Pot operations turned California Valley into 'a circus'
San Luis Obispo County is suing alleged marijuana growers in California Valley, where a boom in cannabis cultivation has resulted in depleted water, trash and spilled portable toilets, court documents say.
Five lawsuits were filed this week in San Luis Obispo Superior Court after the county Board of Supervisors on Tuesday authorized county counsel to begin litigation against marijuana growers who are accused of violating county code.
Those named in the lawsuits are accused of failing to register their grows with the county by Nov. 18, 2016, as required by the county’s temporary, emergency cannabis ordinance. A permanent ordinance to regulate commercial marijuana is in the works and may be adopted as soon as October. The latest draft prohibits commercial cannabis operations in all of the Carizzo Planning Area, where California Valley is located.
The lawsuits mark a significant shift in how the county is handling alleged illegal marijuana grows — with civil action as opposed to criminal.
If the court agrees with the county, the plants on the properties named in the lawsuits will be destroyed with a wood chipper, fencing and water containers will be removed, and restraining orders will be issued to stop grow operations.
Defendants could be fined up to $2,500 a day for violating county codes, and an additional $1,000 a day if they continue to operate after they are ordered to stop, according to the lawsuit and county staff.
“We really just want people to get into compliance,” said Guy Savage, assistant county administrative officer. “It’s not about the money. We want people to come into compliance with local laws that we’re going to be enforcing.”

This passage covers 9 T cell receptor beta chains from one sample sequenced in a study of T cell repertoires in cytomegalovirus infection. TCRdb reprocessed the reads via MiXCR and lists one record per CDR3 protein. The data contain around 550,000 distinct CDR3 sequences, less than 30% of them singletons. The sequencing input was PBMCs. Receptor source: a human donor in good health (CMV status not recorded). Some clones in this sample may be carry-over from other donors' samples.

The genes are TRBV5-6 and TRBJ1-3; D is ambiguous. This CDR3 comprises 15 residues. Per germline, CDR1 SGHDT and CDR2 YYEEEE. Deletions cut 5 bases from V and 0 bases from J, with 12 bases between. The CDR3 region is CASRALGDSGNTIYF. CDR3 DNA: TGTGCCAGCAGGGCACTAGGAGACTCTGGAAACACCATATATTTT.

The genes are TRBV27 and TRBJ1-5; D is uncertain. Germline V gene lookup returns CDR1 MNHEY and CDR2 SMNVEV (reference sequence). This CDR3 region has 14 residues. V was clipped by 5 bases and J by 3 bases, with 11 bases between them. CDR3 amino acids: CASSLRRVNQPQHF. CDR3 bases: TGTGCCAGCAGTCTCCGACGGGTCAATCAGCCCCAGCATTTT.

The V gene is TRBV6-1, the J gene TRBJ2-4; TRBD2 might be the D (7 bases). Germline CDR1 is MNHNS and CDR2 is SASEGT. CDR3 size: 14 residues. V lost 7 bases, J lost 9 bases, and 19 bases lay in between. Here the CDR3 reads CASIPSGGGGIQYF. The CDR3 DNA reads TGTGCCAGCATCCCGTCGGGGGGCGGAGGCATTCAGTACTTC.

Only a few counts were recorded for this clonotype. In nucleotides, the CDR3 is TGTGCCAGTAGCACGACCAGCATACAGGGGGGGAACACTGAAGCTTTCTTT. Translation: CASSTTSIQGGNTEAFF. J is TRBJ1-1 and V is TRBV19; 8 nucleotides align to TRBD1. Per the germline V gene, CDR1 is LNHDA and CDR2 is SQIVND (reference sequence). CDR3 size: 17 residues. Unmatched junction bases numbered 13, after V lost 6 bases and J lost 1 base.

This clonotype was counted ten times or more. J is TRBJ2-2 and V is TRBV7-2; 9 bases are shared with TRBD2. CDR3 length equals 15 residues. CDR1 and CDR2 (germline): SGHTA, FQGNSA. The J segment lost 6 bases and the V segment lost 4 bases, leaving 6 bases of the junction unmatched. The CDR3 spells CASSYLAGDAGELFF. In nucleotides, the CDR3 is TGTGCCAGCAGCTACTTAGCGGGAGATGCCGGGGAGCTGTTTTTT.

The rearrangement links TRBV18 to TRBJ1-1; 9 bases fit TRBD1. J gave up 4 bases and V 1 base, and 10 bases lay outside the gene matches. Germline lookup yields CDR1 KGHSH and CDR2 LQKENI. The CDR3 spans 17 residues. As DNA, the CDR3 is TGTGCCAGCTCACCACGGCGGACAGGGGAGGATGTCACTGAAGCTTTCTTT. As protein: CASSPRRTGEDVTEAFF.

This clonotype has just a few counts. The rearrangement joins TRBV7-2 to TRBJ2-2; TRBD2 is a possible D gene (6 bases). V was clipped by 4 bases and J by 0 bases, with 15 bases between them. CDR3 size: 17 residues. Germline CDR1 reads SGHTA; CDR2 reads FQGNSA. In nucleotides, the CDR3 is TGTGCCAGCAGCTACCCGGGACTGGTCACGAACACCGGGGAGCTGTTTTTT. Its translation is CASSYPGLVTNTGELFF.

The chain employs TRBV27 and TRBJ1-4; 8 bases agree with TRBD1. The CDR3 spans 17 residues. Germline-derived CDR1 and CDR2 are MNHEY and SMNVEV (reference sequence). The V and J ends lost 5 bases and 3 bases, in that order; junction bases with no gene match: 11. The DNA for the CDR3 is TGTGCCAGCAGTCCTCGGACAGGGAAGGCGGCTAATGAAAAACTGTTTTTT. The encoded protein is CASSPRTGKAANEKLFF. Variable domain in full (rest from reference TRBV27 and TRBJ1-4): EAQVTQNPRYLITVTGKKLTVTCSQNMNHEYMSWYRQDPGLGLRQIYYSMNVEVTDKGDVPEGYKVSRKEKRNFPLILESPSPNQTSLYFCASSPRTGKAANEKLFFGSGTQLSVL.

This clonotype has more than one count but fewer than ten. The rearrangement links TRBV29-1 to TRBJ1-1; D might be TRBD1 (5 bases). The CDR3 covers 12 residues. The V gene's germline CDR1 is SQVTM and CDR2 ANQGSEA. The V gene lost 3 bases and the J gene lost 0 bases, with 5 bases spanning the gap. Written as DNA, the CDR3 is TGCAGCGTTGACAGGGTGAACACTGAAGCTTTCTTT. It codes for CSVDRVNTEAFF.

More lawsuits against growers in other areas of the county will be filed soon, he said.
California Valley — about 50 miles east of San Luis Obispo — saw a surge in illegal growing operations last year, after adjacent counties restricted cannabis cultivation. Large fences, water storage tanks, hoop house structures and bags of potting soil are indicative of the grow sites that sometimes pop up overnight after a truck delivery.
In the filings, the county says an “influx of unregulated cannabis cultivation sites has caused significant impacts countywide, with many of the impacts concentrated in California Valley.”
Of the 500 registration forms received by the county, more than 300 are within the Carrizo Planning Area surrounding California Valley.
Many of the sites are abandoned following harvest, the lawsuit says.
“Cultivators leave behind trash (that is blown off the site by the wind), fertilizers, rodenticides, insecticides and other harmful chemicals.” In addition, “portable toilets that have toppled in the wind and spilled their contents.”
All of this, the lawsuit states, causes environmental degradation in the habitat of the giant kangaroo rat, antelope squirrel, San Joaquin kit fox and fairy shrimp, which are considered endangered species.
Although the area is secluded, it is not particularly suitable for any agricultural crop, and “the only large scale agricultural operation occurring in California Valley is cannabis cultivation,” the lawsuit states.
California Valley and the area around it near Carrizo Plains National Monument is dry, with poor soil and a lack of significant groundwater resources. Without good groundwater, the few areas that have potable water “are being drained for cannabis cultivation,” which may affect residents’ supply this summer.
Defendants named in the suits are Andrew Joseph Hafler in relation to land on Dorris Road; Sergio Arturo Perez Hernandez for land on Greybriar Trail; Isreal Lira for land on the 13000 block of Del Ray Road; Cherkaus Vang and Va Lor for land on the 13000 block of Gale Road; and Tomas R. Vargas for land on the 140000 block of Cunningham Road and on Cucoamonga Trail.
Code enforcement found the alleged illegal marijuana grows either by confidential informants, satellite images or by code inspectors called to the area. In one case, a registration application had been submitted by the grower but was denied because he had failed to provide evidence that the plants were present before Aug. 23, 2016, as required by the urgency ordinance.
The county’s emergency ordinance is scheduled to expire this September, but it will likely be extended. A new draft ordinance was released in May, and another draft will be released June 5.
The Planning Commission will hear comments on the ordinance July 27 and Aug. 10, if needed. Supervisors will likely discuss the ordinance on Oct. 3.